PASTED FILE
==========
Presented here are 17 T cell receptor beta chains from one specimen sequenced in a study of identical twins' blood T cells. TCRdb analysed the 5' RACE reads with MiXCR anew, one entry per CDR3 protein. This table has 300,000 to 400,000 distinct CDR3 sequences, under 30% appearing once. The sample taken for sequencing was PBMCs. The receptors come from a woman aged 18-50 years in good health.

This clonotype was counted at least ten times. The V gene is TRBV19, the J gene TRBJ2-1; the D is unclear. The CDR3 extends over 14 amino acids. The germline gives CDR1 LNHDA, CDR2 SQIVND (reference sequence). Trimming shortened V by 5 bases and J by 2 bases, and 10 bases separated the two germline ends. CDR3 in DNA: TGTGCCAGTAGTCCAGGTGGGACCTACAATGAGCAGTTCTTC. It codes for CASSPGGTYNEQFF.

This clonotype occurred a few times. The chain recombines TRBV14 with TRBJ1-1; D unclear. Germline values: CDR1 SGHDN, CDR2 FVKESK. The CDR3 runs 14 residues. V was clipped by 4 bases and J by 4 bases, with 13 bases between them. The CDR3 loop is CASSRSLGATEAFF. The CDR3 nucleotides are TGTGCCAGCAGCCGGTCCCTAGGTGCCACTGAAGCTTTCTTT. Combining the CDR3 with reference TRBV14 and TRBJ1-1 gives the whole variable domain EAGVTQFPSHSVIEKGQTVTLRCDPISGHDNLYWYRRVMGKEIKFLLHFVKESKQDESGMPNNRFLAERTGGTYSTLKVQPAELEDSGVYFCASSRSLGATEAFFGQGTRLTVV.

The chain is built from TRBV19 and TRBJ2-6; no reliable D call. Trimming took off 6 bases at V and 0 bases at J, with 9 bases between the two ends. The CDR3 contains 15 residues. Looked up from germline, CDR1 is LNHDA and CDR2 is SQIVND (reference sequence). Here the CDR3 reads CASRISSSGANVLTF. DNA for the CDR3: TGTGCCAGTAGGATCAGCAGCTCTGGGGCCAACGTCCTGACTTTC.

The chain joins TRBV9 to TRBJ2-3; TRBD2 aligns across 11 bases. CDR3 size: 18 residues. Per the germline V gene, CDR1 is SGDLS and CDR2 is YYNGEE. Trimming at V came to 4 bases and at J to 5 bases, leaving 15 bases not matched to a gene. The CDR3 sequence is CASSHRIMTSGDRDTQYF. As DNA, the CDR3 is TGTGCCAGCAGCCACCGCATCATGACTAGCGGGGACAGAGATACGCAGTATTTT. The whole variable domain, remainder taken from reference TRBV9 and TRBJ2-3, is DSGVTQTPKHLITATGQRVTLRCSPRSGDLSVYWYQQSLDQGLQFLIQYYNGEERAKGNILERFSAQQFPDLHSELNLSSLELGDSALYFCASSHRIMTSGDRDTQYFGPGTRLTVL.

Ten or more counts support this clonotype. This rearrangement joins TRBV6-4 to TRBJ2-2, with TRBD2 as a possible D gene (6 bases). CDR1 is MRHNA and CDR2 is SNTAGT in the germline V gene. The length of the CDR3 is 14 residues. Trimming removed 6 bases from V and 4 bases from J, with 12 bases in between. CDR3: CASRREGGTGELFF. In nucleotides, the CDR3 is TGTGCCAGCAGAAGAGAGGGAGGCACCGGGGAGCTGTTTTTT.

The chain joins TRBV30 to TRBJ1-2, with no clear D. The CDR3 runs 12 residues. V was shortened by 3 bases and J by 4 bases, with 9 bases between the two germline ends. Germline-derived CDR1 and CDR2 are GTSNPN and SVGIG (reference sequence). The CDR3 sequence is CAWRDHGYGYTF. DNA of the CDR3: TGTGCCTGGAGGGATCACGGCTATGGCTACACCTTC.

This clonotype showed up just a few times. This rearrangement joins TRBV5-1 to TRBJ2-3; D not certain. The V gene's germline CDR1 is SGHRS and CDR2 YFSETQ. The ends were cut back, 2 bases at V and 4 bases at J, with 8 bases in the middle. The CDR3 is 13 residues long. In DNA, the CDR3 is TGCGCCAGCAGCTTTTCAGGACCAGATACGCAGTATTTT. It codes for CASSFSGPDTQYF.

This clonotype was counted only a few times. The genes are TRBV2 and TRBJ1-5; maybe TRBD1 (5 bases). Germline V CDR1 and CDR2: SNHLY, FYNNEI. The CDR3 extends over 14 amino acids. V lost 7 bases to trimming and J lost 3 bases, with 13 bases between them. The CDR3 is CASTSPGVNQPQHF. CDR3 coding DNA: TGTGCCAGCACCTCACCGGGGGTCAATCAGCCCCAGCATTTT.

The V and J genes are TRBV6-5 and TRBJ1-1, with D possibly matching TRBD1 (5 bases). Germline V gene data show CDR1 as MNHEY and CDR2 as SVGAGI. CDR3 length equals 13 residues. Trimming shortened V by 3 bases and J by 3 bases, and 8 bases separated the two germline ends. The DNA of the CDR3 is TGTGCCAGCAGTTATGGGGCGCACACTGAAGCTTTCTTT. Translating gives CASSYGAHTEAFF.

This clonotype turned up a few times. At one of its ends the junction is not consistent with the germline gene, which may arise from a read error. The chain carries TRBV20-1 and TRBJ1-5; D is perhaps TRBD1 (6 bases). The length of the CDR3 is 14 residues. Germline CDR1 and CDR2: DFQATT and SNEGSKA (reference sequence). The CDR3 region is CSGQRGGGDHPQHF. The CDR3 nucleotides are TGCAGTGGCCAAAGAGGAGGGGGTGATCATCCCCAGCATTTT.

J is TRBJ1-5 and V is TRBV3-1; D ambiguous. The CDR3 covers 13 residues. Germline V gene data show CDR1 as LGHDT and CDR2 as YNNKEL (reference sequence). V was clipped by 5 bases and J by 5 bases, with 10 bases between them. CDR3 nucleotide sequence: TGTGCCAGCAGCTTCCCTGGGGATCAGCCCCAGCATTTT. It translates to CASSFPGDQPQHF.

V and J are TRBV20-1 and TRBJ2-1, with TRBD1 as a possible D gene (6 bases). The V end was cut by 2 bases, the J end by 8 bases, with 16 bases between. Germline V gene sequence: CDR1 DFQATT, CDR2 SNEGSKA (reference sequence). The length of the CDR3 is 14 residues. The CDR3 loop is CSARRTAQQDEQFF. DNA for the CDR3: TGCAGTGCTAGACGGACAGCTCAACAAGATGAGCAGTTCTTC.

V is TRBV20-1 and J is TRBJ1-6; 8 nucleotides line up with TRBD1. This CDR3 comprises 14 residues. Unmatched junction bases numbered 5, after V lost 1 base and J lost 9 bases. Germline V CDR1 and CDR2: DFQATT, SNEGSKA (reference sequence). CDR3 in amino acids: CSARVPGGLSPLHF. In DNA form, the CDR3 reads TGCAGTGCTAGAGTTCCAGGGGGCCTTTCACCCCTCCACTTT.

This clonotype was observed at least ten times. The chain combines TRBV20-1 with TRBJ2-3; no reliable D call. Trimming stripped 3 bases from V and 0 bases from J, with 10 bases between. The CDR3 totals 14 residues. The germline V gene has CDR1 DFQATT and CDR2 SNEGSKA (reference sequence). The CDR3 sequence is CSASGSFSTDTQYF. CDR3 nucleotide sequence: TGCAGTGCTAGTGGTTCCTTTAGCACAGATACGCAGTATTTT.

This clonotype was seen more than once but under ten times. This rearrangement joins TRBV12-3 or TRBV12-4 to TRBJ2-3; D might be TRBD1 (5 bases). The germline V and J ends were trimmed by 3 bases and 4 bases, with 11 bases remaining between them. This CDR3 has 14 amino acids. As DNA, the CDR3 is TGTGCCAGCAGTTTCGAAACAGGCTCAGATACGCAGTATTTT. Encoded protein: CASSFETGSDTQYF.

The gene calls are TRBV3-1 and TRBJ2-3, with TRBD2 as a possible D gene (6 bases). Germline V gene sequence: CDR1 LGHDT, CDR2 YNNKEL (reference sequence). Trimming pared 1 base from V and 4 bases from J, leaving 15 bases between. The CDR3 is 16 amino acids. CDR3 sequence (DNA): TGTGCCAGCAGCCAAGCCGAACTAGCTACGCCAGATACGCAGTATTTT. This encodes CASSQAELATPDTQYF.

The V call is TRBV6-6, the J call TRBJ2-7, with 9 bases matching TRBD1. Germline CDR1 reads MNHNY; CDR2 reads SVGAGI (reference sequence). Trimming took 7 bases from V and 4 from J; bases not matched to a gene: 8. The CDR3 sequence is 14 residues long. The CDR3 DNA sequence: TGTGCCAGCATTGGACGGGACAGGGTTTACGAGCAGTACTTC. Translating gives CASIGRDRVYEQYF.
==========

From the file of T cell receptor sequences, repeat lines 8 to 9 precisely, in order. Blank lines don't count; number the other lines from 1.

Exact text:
This clonotype showed up just a few times. This rearrangement joins TRBV5-1 to TRBJ2-3; D not certain. The V gene's germline CDR1 is SGHRS and CDR2 YFSETQ. The ends were cut back, 2 bases at V and 4 bases at J, with 8 bases in the middle. The CDR3 is 13 residues long. In DNA, the CDR3 is TGCGCCAGCAGCTTTTCAGGACCAGATACGCAGTATTTT. It codes for CASSFSGPDTQYF.

This clonotype was counted only a few times. The genes are TRBV2 and TRBJ1-5; maybe TRBD1 (5 bases). Germline V CDR1 and CDR2: SNHLY, FYNNEI. The CDR3 extends over 14 amino acids. V lost 7 bases to trimming and J lost 3 bases, with 13 bases between them. The CDR3 is CASTSPGVNQPQHF. CDR3 coding DNA: TGTGCCAGCACCTCACCGGGGGTCAATCAGCCCCAGCATTTT.